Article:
Who wrote Rework?
The authors are from the software company 37signals. The book is pretty much their business guide to what has worked for them as a company and why it will work for you.
What’s Rework about?
I should go into what the book is. It’s a business book. But not one of those overly boring, technical business books that talks terms and concepts that are over your head. Rework is an easy read that I think anyone who has a business, or is thinking about starting a business, would do well to read. It’s full of easy-to-understand advice to get you on your way to running a successful business.
Why read Rework?
The advice given in the book makes sense. Reading the book, I kept thinking to myself how simple the concepts where but also how powerful and “right” they sounded. If you feel like the way you run your business is bloated and not working, this just might be the read for you. If you have an idea for a company that you are afraid to start on, this might be a great read for you. If you are looking for an efficient way to work, then check the book out.
In the book, Jason and David tell you what has worked for their software company. They also give plenty of examples of other companies that have become successful. They do this in a way that sets off light-bulb after light-bulb in your head. I found myself highlighting and making lots of notes.
Here are some of the ideas I’ve highlighted and notes I took:
p.19 “These People scratched their own itch and exposed a huge market of people who needed exactly what they needed. That’s how you should do it too.” – The point here is that a company can spend too much time worrying about the customer’s needs. Figure out what YOU need and create that. If the product is good, other’s will want it as well. There are examples of people who created something to fits their own needs that later translated to the market in general such as Vic Firth the drum stick maker and Bill Bowerman of Nike.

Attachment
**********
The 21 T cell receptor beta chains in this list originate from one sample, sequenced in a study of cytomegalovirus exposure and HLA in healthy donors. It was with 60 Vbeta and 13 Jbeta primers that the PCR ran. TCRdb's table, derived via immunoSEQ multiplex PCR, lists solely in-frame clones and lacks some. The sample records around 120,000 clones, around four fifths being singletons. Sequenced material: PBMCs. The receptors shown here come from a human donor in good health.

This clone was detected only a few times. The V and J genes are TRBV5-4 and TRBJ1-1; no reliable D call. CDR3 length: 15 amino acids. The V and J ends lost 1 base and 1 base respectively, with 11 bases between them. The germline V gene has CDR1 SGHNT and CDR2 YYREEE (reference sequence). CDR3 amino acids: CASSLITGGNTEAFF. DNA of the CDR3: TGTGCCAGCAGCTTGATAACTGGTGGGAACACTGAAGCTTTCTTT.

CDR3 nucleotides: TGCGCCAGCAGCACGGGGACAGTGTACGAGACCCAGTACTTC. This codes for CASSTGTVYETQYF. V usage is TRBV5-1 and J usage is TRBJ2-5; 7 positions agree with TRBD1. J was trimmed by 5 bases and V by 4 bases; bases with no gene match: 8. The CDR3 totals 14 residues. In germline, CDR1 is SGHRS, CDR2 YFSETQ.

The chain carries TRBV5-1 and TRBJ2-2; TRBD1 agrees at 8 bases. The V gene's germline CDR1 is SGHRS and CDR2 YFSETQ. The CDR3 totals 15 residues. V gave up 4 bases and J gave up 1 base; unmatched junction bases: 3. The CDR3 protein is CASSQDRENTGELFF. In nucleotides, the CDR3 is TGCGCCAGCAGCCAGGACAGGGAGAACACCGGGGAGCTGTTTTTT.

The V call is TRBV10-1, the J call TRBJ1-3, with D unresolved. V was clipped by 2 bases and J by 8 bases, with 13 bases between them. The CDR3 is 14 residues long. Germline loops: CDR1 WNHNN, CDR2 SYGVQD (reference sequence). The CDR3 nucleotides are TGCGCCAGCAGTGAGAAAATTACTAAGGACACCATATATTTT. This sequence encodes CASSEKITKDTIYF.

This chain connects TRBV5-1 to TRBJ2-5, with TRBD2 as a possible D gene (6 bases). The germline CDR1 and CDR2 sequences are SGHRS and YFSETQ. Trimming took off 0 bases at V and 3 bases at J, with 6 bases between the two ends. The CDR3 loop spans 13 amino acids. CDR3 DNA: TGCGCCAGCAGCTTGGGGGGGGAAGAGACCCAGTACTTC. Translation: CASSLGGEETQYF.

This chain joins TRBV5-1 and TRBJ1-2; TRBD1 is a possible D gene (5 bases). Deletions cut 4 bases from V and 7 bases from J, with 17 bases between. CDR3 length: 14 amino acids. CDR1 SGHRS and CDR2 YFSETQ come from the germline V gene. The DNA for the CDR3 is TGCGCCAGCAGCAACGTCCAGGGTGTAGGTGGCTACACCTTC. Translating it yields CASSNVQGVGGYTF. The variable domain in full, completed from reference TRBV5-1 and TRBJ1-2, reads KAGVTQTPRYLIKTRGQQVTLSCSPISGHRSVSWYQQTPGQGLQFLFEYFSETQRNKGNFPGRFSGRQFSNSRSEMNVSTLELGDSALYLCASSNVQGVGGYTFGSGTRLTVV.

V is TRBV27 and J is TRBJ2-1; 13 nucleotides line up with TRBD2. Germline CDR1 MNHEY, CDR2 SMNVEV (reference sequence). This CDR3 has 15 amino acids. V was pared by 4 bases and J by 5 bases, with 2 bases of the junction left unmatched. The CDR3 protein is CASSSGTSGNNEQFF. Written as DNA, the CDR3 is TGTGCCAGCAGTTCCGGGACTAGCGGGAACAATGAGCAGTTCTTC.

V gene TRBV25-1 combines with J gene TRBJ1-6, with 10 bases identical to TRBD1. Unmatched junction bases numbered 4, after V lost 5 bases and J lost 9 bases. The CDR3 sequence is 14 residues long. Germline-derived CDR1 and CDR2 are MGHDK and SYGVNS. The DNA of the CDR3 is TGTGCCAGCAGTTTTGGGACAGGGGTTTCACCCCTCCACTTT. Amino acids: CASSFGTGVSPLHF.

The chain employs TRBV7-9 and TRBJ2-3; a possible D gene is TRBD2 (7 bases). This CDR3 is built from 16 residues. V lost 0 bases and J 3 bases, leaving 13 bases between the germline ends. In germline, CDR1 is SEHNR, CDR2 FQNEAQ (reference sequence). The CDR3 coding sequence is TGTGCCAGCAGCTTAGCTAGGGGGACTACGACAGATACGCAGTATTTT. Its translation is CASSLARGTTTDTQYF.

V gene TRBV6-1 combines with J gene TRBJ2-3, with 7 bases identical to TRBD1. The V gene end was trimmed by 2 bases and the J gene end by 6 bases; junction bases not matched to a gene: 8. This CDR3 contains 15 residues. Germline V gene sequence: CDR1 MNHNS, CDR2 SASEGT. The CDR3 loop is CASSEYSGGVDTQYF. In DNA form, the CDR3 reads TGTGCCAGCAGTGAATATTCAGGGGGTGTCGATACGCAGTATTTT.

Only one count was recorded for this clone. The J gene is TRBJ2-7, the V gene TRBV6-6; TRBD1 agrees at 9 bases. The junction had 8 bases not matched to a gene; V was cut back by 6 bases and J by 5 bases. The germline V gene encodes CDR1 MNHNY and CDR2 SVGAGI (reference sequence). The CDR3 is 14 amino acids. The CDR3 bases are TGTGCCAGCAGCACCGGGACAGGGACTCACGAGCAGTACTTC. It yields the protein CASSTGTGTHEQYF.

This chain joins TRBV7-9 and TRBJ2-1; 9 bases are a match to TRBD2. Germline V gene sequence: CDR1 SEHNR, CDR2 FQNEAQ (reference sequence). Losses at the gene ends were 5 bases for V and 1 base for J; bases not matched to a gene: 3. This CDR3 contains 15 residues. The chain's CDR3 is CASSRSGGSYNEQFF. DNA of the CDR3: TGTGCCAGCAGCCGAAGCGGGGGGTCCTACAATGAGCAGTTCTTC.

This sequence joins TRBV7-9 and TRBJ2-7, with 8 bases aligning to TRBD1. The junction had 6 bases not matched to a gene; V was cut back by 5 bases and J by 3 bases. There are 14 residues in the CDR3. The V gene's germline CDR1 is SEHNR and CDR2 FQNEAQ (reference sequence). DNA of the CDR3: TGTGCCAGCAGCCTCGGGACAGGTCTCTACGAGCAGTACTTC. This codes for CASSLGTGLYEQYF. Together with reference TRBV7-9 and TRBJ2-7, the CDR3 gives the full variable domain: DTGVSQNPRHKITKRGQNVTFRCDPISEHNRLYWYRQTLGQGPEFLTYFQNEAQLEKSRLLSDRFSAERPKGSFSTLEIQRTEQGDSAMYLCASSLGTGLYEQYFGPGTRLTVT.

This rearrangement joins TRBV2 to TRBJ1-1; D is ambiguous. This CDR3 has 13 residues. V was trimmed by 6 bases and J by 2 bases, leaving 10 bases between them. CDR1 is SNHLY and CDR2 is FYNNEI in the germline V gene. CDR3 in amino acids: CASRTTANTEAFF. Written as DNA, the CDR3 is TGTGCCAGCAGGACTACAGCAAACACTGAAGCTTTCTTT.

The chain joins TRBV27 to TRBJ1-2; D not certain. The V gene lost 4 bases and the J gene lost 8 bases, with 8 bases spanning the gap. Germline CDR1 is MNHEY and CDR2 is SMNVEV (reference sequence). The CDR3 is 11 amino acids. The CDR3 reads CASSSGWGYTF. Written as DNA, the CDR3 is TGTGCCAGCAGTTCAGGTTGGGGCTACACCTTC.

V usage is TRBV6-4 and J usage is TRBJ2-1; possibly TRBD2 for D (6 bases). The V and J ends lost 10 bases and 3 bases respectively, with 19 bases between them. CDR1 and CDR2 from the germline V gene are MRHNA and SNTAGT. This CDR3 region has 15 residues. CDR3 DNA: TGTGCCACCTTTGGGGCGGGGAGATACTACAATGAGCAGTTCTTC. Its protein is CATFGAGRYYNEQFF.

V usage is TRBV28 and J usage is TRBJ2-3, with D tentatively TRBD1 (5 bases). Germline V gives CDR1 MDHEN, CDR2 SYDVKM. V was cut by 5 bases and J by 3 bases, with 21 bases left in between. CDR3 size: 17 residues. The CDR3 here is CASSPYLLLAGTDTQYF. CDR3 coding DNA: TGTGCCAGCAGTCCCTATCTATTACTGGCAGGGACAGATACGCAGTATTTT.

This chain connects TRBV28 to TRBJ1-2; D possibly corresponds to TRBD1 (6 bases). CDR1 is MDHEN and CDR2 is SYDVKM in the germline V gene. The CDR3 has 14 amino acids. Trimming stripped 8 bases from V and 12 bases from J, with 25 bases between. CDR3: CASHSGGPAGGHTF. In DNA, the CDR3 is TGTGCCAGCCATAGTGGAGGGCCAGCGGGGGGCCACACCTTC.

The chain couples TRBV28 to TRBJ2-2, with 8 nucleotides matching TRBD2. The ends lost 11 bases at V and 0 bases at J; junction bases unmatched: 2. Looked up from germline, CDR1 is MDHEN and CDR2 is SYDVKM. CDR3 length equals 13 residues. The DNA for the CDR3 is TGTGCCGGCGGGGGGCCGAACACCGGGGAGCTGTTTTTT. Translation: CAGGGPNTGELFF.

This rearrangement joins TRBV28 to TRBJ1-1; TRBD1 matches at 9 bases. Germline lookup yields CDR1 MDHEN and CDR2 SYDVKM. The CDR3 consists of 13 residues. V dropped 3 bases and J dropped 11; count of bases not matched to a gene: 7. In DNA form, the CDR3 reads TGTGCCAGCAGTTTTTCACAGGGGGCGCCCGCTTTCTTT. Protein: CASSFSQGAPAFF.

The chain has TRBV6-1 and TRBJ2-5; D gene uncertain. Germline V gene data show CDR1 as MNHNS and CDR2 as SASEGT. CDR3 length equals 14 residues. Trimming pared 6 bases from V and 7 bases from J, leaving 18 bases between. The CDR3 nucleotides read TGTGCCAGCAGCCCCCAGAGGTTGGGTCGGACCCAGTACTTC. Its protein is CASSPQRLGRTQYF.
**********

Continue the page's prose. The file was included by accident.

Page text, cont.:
p.20 “When you want something bad enough, you make the time-regardless of your other obligations. The truth is most people just don’t want it bad enough.”
p.26 “Great companies start in garages all the time. Yours can too.” You don’t need a lot to start a company. Don’t think you need a big office, lots of money, or huge corporate backing to get going with your ideas. Start!
p.32 “Whenever you can, swap ‘Let’s think about it’ for Let’s decide on it.’ Commit to making decisions. Don’t wait for the perfect solution. Decide and move forward.” … “Decisions are progress.” … “You’re as likely to make a great call today as you are tomorrow.” I tend to be one who gets stuck in analysis paralysis so the section spoke to me.
p. 36 “Use whatever you’ve got already or can afford cheaply. Then go. It’s not the gear that matters. It’s playing what you’ve got as well as you can. Your tone is in you fingers.” Anyone who is a musician understands this. Yet, I still get stuck sometimes thinking I need something else or something upgraded to get going.
p.37 “When you impose a deadline, you gain clarity. It’s the best way to get to that gut instinct that tells you, ‘We don’t need this.'”
p.41 “If you’re constantly staying late and working weekends, it’s not because there’s too much work to be done. It’s because you’re not getting enough done at work. And the reason is interruptions.” Yup, that’s me.
P.91 “Inspiration is a magical thing, a productivity multiplier, a motivator. But it won’t wait for you. Inspiration is a now thing. If it grabs you, grab it right back and put it to work.”
I have a bunch more notes and things I highlighted but I think you get the point. Either the book seems interesting to you by now or it doesn’t.
I found the book to be really inspiring and it made a lot of sense to me. If you get a chance, find a copy somewhere and thumb through it. See if what’s being said can help you. I think you’ll be pleased reading it.
You can get Rework and check some reviews on Amazon.